A Half-Built Garden is similarly about alternative societies and the people shaped by them—and is itself very strongly shaped by Le Guin’s quote about the seeming inescapability of capitalism and the divine right of kings. After I got that Macmillan cover copy (and got out from behind the couch) I reread The Dispossessed, which I hadn’t gone back to since college. And yeah, it was definitely an influence on my writing! Along with Marge Piercy’s Woman on the Edge of Time, Le Guin’s “ambiguous utopia” strongly shaped my thinking about better worlds—and the interesting ways in which they might be imperfect.
What was the inspiration for A Half-Built Garden and how did the book develop?
This was a book with many inspirations. There was the Le Guin quote I mentioned above, and the challenge of trying to imagine something as different from what we have now as nation-states are different from the divine right of kings—and the question of what old powers would remain, in the same way that the divine right of kings hasn’t actually entirely gone away. There were questions about the future of governance sparked by Malka Older’s Infomocracy series and Ada Palmer’s Terra Ignota series. There was my intense desire to write something in which middle-aged parents not only get to have adventures, but in which being a middle-aged parent is integral to the adventure. And there was the work I’d done in the DC citizen science and crowdsourcing world, and wanting to create speculative technologies around that whole approach to creating and acting on knowledge.
One of the book’s core questions—riffing on that first Le Guinian question—was around what happens when decision-making structures designed to address one set of giant societal problems run into existential problems that they aren’t well-suited for. Which is, alas, what seems to be happening right now. So first I had to imagine structures that could handle climate change, global pandemics, etc.—and then a problem that would shake them. Since this is me, that problem was aliens.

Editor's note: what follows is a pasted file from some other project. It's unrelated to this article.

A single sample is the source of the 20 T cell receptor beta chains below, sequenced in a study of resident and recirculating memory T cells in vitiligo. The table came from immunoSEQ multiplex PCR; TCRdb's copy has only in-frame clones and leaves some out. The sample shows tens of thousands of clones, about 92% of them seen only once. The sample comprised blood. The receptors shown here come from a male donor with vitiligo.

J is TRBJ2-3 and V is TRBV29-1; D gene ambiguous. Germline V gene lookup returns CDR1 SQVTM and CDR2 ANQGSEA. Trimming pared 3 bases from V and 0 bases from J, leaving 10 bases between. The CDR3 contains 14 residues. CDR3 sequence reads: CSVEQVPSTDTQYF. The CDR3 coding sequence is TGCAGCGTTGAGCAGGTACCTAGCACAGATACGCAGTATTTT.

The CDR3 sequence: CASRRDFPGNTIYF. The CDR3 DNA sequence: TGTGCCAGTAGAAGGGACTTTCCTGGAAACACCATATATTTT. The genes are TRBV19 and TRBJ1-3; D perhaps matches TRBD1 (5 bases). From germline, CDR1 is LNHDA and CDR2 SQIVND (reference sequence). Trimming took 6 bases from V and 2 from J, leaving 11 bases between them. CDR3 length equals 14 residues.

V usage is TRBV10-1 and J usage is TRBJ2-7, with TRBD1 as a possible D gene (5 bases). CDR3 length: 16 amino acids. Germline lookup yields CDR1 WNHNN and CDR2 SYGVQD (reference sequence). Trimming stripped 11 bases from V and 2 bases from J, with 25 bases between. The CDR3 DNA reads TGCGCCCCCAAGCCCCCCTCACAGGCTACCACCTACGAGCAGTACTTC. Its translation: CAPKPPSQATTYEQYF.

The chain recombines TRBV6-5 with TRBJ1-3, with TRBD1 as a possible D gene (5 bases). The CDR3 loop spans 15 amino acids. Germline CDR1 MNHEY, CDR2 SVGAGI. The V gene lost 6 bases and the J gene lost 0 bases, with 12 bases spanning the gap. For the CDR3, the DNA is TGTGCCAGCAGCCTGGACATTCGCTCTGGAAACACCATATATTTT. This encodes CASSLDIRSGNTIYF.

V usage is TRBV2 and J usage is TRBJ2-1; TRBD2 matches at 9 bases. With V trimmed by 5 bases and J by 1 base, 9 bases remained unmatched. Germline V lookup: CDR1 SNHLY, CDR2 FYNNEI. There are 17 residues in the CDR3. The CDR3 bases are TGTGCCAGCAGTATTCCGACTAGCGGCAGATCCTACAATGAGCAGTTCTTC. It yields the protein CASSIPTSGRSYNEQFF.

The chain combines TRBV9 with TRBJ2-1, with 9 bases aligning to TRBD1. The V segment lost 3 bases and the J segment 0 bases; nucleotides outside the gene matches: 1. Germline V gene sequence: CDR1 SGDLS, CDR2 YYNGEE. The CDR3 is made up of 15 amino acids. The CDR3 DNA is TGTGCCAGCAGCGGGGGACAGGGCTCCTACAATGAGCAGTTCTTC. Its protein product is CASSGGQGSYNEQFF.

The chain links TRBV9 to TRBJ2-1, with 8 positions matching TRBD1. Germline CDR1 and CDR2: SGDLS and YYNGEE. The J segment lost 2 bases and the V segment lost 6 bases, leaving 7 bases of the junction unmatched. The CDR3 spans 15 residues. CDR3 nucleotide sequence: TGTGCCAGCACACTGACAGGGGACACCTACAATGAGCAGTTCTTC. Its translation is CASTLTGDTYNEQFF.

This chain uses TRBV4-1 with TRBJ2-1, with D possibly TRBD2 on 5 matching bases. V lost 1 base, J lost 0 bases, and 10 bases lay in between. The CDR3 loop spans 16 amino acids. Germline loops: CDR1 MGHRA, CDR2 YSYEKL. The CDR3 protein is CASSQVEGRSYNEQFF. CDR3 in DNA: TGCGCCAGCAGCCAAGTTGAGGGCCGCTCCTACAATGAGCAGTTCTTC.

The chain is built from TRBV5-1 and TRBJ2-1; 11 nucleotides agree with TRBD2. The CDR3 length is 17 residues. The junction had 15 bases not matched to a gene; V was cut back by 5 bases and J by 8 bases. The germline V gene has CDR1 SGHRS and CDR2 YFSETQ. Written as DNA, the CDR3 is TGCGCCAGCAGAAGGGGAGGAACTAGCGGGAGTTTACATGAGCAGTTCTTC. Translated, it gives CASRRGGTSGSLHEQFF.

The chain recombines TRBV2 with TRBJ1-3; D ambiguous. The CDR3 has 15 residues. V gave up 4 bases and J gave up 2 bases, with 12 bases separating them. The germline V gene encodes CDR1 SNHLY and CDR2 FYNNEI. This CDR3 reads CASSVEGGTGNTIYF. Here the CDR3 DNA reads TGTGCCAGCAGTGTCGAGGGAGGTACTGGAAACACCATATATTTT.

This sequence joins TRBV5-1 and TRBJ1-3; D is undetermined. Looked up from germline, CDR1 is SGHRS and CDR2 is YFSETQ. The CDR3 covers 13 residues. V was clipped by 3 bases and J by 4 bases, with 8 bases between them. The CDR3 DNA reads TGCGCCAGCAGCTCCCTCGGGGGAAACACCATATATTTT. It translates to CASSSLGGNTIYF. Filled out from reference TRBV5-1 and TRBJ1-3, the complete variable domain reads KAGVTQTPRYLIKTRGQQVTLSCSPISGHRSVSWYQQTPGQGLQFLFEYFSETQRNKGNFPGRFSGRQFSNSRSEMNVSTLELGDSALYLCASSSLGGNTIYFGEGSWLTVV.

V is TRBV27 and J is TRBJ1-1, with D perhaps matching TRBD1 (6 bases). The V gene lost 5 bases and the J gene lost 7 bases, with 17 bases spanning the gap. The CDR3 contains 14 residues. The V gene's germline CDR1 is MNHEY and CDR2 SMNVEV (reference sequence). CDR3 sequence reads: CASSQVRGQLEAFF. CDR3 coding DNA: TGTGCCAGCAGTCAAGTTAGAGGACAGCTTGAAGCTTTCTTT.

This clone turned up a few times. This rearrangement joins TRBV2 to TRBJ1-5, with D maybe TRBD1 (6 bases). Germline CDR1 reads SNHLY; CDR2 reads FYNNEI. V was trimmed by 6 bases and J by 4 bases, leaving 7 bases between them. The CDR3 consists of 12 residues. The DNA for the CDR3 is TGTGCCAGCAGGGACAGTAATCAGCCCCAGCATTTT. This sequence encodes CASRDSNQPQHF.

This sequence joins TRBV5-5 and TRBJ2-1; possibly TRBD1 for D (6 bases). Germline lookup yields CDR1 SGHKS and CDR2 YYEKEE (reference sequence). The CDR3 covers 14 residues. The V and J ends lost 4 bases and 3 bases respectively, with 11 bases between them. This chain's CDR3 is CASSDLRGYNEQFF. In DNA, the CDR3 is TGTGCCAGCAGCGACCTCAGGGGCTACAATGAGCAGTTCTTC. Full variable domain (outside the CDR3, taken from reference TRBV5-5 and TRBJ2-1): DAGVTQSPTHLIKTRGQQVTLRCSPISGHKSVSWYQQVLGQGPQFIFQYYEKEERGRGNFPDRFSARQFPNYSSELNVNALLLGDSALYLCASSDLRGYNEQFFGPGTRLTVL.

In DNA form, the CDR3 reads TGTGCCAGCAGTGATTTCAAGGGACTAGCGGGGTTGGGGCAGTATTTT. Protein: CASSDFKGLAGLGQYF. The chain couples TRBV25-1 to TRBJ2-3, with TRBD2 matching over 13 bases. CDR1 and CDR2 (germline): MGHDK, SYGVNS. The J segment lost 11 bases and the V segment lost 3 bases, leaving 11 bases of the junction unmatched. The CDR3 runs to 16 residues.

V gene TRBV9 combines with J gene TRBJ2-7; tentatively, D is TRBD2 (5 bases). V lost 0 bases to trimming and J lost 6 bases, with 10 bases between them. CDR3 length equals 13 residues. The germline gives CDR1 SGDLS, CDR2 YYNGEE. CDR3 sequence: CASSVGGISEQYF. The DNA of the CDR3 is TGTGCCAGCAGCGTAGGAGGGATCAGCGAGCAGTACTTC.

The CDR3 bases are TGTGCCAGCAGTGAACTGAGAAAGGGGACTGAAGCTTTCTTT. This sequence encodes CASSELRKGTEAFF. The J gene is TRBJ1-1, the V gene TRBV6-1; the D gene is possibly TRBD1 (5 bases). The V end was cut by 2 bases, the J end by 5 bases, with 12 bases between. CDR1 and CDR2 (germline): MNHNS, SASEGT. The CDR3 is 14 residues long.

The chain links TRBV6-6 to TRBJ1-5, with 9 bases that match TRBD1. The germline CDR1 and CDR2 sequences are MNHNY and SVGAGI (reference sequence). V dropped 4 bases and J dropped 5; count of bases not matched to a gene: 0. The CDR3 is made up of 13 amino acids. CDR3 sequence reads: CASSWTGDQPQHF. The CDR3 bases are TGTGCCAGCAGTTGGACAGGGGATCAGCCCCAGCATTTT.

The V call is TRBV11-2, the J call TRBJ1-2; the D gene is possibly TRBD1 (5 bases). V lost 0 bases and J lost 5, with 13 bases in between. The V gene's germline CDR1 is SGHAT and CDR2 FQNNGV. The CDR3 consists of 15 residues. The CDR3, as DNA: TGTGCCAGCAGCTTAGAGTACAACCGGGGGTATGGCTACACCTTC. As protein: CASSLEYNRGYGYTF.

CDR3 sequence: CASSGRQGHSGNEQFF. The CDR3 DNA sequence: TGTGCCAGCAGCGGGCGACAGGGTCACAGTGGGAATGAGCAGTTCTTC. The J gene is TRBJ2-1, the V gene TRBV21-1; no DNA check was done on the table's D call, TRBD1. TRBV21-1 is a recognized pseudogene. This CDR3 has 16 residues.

The aliens are of course encountering the same issue, since their social structures aren’t designed to handle a species that thinks planets are worth preserving. Humans are hard and confusing.
What are your favorite things about the central character, Judy Wallach-Stevens, and what were the most challenging aspects about writing her?
I loved actually writing a Jewish protagonist, something I haven’t done before. It took me a while to figure out that I could write people like myself! Judaism has a lot to say about applying old rules creatively to new situations, and Judy’s spirituality helped drive the way she thinks about the challenges of first contact. I also appreciated being able to put in familiar experiences that I don’t often see in genre fiction, like the stress of being at a high-stakes social event and having no idea if you can eat any of the food!
Judy has an anxiety disorder—mostly reasonably well-mitigated, but definitely something that shapes her responses in a crisis. One of the ways it plays out is that she has insomnia, which I did in part because of a point in the Deep Roots draft where the main character got a good night’s sleep before a tough day, and my editor’s marginal comment was, “but what if she didn’t?” And indeed, it added to the tension to have Aphra exhausted on top of everything else. I thought, wouldn’t it be good storytelling to have a character who never gets a good night’s sleep? As soon as I started writing Judy this way, I developed my own insomnia. Some people might blame this on perimenopause or incipient fascism, but next book I’m writing someone who sleeps really well.
What is the heart of A Half-Built Garden, what is important or special about this book for you?